Maximising the success of bile duct cannulation studies

Working in partnership with three contract research organisations (CROs), the NC3Rs has recently published recommendations in Laboratory Animals for best practice in rat bile duct cannulation (BDC) studies.

BDC studies are usually carried out to help determine how new agrochemicals and pharmaceuticals are absorbed, distributed, metabolised and excreted. They are conducted to meet regulatory requirements before new products can be registered and marketed. Following dosing of the drug or chemical, bile is collected from the rats at regular intervals, and analysed to determine the level of drug/chemical present. These studies require that rats have cannulas implanted into their bile ducts to allow for repeated bile collection, which may need to take place over many days. The different steps within these studies, which include the surgical preparation, dosing and bile collection, can be intricate and/or technically complex. The animals are often kept singly housed following surgical implantation of the cannulas, which helps to ensure that their cannulas are kept intact. If insufficient data is generated to meet the study objectives, for example due to inadequate bile collection resulting from blockages in the cannulas, the studies may need to be repeated.

In an NC3Rs-led initiative, an expert working group of CROs that routinely carry out BDC studies was brought together to share their experiences. The aim was to establish the key factors necessary to ensure that BDC studies are successful and that high standards of welfare achieved. Through these discussions, the group identified opportunities for best practice across the various aspects of the studies, which are described in the new report. These include: consideration of whether a BDC study is necessary in the first instance; the need for good record keeping and logical troubleshooting; ensuring that animals fall within the optimum weight range before undergoing surgery; aspects linked to the surgical technique such as cannula placement; the need for careful handling following surgery; and the minimisation of the time animals are kept singly housed.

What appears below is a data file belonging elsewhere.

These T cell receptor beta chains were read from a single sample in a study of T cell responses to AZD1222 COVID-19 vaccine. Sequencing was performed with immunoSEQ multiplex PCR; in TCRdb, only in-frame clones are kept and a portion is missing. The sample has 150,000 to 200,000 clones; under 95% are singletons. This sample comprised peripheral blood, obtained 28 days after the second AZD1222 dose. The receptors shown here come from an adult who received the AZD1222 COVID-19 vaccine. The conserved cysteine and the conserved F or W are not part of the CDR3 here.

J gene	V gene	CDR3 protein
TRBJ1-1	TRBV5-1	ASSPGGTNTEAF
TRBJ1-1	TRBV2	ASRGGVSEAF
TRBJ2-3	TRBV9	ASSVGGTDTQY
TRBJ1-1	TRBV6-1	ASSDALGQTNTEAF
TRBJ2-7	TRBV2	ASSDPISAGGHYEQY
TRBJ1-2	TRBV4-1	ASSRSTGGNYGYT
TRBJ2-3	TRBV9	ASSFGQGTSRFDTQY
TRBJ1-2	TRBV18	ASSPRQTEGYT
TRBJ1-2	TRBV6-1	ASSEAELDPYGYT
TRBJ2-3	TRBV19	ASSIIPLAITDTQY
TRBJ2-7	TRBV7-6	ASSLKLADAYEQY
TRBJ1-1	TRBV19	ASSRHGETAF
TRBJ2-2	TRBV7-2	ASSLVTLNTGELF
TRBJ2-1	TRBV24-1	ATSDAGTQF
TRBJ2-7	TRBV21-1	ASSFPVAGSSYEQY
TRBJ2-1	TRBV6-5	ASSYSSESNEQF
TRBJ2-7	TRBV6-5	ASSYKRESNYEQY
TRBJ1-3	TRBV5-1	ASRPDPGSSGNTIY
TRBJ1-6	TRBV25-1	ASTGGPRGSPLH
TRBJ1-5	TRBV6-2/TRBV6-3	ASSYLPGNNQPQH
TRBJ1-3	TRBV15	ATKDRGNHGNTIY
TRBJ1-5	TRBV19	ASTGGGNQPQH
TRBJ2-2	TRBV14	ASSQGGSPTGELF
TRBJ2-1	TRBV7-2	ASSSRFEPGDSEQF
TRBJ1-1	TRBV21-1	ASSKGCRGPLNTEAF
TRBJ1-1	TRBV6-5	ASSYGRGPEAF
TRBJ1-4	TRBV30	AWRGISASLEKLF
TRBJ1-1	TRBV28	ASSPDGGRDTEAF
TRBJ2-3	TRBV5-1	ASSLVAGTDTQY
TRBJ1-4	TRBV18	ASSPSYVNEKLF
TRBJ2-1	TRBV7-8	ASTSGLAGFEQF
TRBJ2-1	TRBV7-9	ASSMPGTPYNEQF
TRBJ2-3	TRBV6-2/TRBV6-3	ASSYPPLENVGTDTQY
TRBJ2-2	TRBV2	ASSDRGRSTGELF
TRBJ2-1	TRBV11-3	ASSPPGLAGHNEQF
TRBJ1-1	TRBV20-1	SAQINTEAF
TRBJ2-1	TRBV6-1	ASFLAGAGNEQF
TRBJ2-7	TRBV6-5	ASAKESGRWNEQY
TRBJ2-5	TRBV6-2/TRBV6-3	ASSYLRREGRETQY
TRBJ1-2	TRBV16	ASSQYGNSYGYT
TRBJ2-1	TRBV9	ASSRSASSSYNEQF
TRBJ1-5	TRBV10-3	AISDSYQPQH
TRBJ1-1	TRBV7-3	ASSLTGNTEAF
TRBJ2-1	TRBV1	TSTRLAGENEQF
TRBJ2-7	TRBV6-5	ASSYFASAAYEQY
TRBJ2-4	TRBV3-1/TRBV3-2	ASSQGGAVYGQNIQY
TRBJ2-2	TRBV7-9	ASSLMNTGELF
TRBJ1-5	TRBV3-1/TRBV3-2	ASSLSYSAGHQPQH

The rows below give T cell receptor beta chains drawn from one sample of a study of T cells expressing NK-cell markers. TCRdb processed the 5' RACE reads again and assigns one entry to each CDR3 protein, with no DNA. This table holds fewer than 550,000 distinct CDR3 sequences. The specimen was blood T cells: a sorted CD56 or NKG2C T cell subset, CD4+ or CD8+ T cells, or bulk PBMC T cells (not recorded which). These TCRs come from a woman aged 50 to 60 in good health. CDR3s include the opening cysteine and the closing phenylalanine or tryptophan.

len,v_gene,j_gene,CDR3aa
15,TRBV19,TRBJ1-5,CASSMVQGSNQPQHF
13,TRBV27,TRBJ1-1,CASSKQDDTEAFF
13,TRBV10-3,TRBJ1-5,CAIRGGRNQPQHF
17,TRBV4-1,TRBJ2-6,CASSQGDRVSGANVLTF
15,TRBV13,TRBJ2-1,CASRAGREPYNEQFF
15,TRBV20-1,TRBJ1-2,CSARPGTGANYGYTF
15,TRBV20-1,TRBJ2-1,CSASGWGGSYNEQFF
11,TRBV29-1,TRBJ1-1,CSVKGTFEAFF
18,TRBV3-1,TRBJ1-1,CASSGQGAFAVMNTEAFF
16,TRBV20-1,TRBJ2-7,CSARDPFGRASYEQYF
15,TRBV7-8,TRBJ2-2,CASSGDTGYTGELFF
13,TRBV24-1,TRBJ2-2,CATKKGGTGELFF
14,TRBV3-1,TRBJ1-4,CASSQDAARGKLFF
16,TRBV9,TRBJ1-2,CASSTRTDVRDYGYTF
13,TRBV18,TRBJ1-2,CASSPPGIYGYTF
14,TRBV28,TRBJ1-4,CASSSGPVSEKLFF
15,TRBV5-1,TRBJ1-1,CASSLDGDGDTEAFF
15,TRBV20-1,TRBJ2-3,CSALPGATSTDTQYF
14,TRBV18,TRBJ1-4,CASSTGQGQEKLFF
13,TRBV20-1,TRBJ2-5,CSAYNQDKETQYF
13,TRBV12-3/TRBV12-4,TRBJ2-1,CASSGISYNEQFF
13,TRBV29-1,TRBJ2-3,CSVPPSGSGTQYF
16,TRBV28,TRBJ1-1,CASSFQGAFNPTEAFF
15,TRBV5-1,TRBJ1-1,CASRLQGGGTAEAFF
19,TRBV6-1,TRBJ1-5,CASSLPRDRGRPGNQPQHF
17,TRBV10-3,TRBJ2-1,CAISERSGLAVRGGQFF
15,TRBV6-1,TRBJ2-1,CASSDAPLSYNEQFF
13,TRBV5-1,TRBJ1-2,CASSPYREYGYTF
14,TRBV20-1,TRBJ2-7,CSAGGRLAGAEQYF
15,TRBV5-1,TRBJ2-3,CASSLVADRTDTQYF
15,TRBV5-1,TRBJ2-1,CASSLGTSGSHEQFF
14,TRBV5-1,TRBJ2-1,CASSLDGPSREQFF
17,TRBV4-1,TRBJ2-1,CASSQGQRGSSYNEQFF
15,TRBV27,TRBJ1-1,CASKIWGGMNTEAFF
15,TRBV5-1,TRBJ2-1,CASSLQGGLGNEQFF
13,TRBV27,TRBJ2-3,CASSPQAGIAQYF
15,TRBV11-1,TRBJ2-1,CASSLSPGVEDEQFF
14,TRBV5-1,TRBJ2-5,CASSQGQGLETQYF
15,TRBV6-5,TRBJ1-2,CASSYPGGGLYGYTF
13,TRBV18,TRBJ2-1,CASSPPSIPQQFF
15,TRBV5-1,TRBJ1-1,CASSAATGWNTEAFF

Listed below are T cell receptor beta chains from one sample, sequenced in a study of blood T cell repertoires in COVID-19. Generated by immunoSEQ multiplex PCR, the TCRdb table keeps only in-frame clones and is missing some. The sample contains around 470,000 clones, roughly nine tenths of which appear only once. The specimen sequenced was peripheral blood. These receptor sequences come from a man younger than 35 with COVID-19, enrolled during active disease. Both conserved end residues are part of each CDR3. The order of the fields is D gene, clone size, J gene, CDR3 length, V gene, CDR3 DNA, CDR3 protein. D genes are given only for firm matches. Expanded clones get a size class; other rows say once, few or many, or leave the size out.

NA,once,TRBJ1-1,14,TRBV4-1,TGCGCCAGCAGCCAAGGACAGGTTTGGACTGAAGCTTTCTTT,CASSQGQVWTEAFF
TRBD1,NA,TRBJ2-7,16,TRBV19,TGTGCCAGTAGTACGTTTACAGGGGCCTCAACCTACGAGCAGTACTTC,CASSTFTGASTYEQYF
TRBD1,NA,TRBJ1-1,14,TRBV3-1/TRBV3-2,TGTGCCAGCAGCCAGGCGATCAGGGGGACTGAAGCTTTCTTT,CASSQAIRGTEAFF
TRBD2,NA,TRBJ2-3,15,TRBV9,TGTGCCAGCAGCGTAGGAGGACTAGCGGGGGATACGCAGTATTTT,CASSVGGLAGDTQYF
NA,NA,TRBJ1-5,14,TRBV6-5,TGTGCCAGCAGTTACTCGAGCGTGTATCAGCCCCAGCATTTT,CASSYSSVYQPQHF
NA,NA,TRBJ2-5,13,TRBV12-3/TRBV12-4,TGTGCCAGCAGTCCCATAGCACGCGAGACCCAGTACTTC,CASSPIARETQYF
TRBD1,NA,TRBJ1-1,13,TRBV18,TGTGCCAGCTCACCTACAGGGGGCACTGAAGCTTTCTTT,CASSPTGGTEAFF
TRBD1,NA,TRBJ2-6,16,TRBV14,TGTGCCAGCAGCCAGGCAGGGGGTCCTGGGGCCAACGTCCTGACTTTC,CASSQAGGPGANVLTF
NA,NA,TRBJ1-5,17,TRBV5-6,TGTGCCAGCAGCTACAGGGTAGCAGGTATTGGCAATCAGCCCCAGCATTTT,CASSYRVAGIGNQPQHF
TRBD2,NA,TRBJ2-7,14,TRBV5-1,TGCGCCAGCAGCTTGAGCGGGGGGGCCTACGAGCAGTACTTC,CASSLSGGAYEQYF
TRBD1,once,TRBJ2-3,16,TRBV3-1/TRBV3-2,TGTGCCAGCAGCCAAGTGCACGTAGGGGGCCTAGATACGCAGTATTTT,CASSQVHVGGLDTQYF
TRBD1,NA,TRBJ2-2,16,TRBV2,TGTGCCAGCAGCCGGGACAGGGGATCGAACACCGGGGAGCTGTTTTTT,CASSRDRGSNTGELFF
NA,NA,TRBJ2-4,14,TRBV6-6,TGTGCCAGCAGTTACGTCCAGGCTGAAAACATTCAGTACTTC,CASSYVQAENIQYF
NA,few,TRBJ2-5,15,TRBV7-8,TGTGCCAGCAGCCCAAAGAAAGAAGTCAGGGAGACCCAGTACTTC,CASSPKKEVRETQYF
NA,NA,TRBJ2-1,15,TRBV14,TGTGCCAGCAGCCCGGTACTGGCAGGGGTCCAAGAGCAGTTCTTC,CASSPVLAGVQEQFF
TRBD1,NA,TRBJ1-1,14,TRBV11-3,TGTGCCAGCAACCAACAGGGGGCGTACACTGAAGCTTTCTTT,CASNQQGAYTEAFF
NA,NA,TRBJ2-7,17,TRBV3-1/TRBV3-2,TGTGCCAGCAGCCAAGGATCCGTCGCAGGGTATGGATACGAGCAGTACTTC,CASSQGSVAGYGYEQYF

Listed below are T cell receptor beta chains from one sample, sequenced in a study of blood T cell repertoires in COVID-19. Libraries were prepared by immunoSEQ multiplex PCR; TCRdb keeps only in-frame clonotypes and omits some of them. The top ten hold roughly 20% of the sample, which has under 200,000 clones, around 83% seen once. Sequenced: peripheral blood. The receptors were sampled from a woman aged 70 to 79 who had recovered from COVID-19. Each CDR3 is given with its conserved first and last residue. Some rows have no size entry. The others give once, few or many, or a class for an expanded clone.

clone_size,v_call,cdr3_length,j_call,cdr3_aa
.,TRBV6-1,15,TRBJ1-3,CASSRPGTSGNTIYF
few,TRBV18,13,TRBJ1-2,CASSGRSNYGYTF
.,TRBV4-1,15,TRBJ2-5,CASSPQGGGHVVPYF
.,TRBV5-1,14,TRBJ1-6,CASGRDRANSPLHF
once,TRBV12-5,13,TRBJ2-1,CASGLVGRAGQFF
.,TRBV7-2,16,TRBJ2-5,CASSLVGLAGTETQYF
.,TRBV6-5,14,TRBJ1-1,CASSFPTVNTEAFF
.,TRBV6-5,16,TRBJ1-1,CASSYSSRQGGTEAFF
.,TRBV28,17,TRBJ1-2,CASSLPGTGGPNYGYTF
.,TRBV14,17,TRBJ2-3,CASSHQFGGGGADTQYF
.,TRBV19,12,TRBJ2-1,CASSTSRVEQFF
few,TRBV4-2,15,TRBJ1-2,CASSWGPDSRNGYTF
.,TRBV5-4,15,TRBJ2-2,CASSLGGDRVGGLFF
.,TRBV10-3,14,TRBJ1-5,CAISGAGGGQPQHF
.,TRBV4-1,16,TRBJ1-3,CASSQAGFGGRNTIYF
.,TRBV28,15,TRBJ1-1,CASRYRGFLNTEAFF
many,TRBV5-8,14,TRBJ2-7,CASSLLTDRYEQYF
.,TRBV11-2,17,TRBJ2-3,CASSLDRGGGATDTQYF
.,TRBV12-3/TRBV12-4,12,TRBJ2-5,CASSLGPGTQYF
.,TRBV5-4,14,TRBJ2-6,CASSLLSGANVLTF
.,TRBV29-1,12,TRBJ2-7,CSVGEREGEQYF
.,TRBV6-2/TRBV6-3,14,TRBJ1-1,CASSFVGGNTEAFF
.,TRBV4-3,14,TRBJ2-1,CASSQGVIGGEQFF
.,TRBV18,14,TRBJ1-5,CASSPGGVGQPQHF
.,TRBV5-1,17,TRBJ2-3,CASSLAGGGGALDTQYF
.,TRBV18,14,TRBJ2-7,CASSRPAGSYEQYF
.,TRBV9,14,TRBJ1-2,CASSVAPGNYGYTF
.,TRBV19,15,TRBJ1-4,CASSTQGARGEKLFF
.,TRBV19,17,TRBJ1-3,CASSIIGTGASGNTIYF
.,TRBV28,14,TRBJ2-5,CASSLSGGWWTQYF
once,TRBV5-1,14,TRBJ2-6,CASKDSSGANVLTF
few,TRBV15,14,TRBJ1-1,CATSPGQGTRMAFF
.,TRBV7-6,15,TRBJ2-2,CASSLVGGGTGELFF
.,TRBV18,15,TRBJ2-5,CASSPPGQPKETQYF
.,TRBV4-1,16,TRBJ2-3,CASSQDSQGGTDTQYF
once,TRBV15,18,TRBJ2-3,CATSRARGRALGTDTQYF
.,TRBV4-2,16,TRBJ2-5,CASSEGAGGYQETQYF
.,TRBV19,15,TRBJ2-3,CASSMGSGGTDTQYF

This work was presented as a poster at the LASA 2016 winter meeting, where it was highly commended. We welcome feedback from practitioners in the field who are conducting these studies and have identified additional techniques and key factors that impact on their success rates.

 

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References

Burden N, Kendrick J, Knight L et al. (2017)Maximizing the success of bile duct cannulation studies in rats: recommendations for best practice.  Laboratory Animals, e-pub ahead of print. doi:10.1177/0023677217698001



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